5 Ways Milspouses Can Stand Out on LinkedIn

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(Noriko Kudo/DVIDS)

As our world continues to evolve into a more virtually-connected society, the ability for military spouses to network from wherever they are geographically is greatly enhanced, especially for their employment endeavors.

Regardless of your career goals or your ideal employer, establishing a network of like-minded peers, decision-makers and thought leaders within your industry has never been more possible than through LinkedIn.

While military spouse un/underemployment rates hover at 24%, LinkedIn offers career-minded candidates the opportunity to shine a light on their skills and employment goals while positioning themselves in front of potential employers.

Consider your LinkedIn profile a digital representation of yourself: a living resume with a built-in target audience. Therefore, the more care you take establishing your digital footprint on LinkedIn, the better your chances are in landing your dream job. Did you know you may qualify for a free LinkedIn Premium Account? Learn more here.

Whether you're a newbie or you're looking to spruce up your current LinkedIn profile, these tips will come in handy as you navigate the platform and build your network:

1. Tackle the basics of your profile

Before you get too far into making connections, take the time to fill in the framework of a resume that LinkedIn is requesting. This includes your name, photo, headline, summary/bio, work experience and education history. The last thing you want is for your connections to arrive at your profile only to leave without an understanding of your goal OR how you can help them (and vice versa). For those uncertain of what to put for your location, consider using the area where you're looking to be employed or will be PCSing.

2. Your first impression: a quality headshot

While you don't necessarily need to pay big bucks for a corporate headshot, this is also not the time to post a selfie from your most recent vacation as your LinkedIn profile image. This is your opportunity to make a strong first impression with your connections, and you'll want to offer a photo that is professional, warm and welcoming. Therefore, use the phrase "dress for the job you want" as a best practice for headshots. Consider asking a friend to help you with this by using portrait-mode on an iPhone in a well-lit space.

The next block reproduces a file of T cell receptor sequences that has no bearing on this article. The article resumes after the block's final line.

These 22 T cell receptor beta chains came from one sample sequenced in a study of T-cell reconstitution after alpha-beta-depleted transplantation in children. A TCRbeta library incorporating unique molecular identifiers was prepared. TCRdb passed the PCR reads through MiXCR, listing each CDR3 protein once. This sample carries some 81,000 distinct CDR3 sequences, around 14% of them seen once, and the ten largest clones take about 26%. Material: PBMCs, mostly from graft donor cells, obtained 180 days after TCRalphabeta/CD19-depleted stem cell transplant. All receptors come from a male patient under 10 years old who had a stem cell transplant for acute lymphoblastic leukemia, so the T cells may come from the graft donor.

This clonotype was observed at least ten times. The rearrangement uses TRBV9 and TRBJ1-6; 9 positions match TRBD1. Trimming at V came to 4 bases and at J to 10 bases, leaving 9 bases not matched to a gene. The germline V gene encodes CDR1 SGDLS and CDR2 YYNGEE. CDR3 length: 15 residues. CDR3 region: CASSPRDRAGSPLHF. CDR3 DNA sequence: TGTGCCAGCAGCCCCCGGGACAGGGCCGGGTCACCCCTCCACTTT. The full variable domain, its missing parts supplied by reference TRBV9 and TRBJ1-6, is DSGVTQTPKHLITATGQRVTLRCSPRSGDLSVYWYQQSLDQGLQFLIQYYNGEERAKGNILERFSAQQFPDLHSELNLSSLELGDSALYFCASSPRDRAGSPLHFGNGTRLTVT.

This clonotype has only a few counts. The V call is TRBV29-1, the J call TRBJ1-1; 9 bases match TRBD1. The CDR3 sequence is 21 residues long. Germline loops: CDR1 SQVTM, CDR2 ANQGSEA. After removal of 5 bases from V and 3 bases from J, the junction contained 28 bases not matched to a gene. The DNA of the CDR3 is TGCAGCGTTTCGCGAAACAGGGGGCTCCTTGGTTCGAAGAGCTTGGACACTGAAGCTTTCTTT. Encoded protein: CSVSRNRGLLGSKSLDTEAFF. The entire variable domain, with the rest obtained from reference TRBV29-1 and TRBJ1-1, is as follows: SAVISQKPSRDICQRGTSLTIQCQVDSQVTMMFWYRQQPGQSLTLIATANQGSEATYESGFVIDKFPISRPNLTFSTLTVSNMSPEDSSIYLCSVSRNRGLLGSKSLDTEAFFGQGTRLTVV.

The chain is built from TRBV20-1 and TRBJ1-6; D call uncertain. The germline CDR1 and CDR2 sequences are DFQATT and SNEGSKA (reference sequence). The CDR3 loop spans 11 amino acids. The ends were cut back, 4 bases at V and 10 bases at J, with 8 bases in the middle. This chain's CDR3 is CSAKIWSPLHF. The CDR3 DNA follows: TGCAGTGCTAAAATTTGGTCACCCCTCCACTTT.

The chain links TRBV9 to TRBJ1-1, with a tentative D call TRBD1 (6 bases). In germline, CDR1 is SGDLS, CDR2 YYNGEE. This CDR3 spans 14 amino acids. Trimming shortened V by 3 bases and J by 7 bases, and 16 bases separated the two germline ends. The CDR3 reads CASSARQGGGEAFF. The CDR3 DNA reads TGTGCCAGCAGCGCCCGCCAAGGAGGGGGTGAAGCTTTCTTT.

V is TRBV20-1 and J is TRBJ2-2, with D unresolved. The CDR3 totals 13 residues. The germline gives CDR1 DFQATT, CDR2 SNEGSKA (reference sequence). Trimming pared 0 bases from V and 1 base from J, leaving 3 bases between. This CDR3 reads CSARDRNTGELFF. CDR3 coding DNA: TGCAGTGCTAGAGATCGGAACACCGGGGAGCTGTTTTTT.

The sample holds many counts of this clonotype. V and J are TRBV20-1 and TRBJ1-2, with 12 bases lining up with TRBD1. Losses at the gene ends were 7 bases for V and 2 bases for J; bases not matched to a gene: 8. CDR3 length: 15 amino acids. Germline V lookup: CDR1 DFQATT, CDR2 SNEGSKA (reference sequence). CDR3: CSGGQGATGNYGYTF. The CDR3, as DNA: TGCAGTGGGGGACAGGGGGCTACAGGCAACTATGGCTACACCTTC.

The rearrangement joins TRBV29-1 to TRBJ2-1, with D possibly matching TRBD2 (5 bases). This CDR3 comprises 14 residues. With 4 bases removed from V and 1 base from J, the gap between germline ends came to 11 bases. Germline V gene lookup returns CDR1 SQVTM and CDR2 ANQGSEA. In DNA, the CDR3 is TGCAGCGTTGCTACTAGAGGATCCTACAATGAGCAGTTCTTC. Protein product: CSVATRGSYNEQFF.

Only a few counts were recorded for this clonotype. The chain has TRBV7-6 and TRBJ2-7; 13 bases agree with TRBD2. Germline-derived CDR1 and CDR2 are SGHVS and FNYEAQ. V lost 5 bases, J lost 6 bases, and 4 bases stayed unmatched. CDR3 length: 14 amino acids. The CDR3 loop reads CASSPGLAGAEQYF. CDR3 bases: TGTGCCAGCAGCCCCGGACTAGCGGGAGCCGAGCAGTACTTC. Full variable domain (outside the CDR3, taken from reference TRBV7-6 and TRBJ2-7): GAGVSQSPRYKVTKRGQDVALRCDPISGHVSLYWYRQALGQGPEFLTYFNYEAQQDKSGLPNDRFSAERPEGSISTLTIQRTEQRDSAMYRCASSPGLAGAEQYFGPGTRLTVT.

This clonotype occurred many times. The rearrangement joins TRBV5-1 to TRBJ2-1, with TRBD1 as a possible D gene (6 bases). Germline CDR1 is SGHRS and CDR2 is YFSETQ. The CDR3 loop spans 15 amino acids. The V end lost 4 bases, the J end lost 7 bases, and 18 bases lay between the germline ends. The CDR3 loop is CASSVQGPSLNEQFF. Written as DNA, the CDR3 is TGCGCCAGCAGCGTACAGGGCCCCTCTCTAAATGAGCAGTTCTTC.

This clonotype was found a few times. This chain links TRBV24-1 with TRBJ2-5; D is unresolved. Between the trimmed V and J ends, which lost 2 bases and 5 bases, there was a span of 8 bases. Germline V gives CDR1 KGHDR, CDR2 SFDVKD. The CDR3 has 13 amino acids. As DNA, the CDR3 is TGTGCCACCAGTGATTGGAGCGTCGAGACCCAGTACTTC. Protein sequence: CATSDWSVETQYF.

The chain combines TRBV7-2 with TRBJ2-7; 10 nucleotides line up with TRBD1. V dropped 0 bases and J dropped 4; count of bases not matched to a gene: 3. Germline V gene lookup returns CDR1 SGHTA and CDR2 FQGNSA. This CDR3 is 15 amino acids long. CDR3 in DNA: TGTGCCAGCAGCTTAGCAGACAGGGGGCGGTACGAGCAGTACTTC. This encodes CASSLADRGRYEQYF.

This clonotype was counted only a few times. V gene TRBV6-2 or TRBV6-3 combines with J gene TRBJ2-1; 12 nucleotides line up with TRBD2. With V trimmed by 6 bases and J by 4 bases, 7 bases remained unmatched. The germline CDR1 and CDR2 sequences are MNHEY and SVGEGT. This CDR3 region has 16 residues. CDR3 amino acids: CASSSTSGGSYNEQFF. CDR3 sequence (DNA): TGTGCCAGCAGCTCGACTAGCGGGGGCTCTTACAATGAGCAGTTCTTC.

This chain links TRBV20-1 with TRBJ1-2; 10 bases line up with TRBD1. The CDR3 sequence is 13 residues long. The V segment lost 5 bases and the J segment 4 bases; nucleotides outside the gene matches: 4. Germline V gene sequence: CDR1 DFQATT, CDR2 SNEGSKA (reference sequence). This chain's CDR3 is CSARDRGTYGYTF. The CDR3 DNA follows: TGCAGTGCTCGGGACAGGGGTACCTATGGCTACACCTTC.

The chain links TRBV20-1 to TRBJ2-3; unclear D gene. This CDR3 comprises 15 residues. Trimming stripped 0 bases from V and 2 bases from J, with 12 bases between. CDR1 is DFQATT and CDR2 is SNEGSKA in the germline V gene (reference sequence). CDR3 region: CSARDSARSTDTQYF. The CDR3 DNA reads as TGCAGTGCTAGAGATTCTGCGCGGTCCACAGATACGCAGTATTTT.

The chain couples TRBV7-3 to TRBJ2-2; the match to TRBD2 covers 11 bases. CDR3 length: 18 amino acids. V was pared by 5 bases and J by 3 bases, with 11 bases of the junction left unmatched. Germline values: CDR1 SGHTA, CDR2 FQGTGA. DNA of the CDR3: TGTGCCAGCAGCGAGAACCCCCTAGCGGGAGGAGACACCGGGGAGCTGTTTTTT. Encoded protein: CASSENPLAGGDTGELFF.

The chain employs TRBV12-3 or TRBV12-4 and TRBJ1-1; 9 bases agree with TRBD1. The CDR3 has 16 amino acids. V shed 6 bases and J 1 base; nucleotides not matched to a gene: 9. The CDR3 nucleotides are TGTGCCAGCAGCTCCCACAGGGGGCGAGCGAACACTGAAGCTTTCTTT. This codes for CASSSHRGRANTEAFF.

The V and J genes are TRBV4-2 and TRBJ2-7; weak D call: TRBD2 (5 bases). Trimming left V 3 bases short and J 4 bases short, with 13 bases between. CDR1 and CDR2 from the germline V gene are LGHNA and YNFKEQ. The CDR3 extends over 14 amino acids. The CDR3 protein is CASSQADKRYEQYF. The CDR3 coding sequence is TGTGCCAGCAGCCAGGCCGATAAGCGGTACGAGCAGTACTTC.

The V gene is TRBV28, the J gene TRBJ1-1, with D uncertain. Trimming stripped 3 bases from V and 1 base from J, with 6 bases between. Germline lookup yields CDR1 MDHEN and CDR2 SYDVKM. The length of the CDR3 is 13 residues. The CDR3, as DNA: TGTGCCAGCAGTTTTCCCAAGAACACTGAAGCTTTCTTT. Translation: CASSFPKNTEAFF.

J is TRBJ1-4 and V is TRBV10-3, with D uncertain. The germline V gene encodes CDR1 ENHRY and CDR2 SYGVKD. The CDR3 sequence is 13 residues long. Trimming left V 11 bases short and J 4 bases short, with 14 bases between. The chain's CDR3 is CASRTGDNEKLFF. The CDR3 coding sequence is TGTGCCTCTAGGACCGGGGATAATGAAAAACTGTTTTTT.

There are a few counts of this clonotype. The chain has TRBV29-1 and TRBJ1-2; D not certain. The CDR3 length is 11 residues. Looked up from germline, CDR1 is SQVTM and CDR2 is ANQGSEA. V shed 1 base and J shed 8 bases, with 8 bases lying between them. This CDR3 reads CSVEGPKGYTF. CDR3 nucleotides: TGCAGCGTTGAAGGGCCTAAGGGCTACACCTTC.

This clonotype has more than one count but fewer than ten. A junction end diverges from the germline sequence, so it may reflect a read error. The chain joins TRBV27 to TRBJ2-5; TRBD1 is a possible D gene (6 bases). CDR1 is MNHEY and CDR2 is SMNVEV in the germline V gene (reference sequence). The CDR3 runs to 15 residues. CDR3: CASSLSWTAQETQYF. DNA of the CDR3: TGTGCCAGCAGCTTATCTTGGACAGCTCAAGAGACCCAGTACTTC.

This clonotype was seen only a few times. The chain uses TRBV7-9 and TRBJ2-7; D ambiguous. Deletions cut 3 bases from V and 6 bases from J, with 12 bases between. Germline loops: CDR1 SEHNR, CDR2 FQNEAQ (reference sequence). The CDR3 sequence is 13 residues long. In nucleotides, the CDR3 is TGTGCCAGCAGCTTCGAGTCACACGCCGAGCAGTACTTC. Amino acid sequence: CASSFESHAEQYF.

3. Personalize your outreach

When inviting others to connect with you on LinkedIn, the spray and pray method is probably not the best recommendation. Instead of adding every person you see on LinkedIn and hoping they are interested in learning more about you, personalize your invitation to people you already know or would like to know more about. Help them recall how you might know them, what you're seeking by connecting with them or compliment their work.

4. Engage ... and often!

Frankly, this cannot be understated. If the goal is to elevate your visibility to future employers and make meaningful connections, you must commit to networking in the digital world. You can begin by liking your colleague's post or commenting on a news article shared by decision-makers, but the real engagement lies in creating your own posts (short-form, high frequency) and perhaps writing articles (long-form, timely and relevant). LinkedIn's algorithm prioritizes engagement, therefore the more you interact with your network, the more often you will appear in your network's timeline AND the timeline of your connections.

5. The details matter

Take the time to elaborate when filling out education and work history in your profile. Identify the keywords you wish to be found when recruiters search and be sure to use those words in your headline, summary and profile. It's totally fair to include volunteer work (key spouse, non-profit involvement, etc.) that you have been involved in to provide insight into strengths, skills and experience. Use this as an opportunity to elevate yourself and emphasize what YOU bring to the table.

Bonus tip: Now is a great time to audit your social media footprint. LinkedIn is not the only way potential employers will learn about you. It has become common practice for hiring managers to search candidates on other platforms such as Facebook and Instagram. Take the additional step of either making your profiles private and/or cleaning up what you may not want to share with your future employer.

-- Lyndsey Akers is an Air Force spouse, corporate communications professional and a passionate military spouse employment advocate. In addition to making memories with her family, her latest passion project includes leading the marketing efforts for Spouse-ly, the one-stop shop to support military/veteran spouse- and service member-owned businesses.

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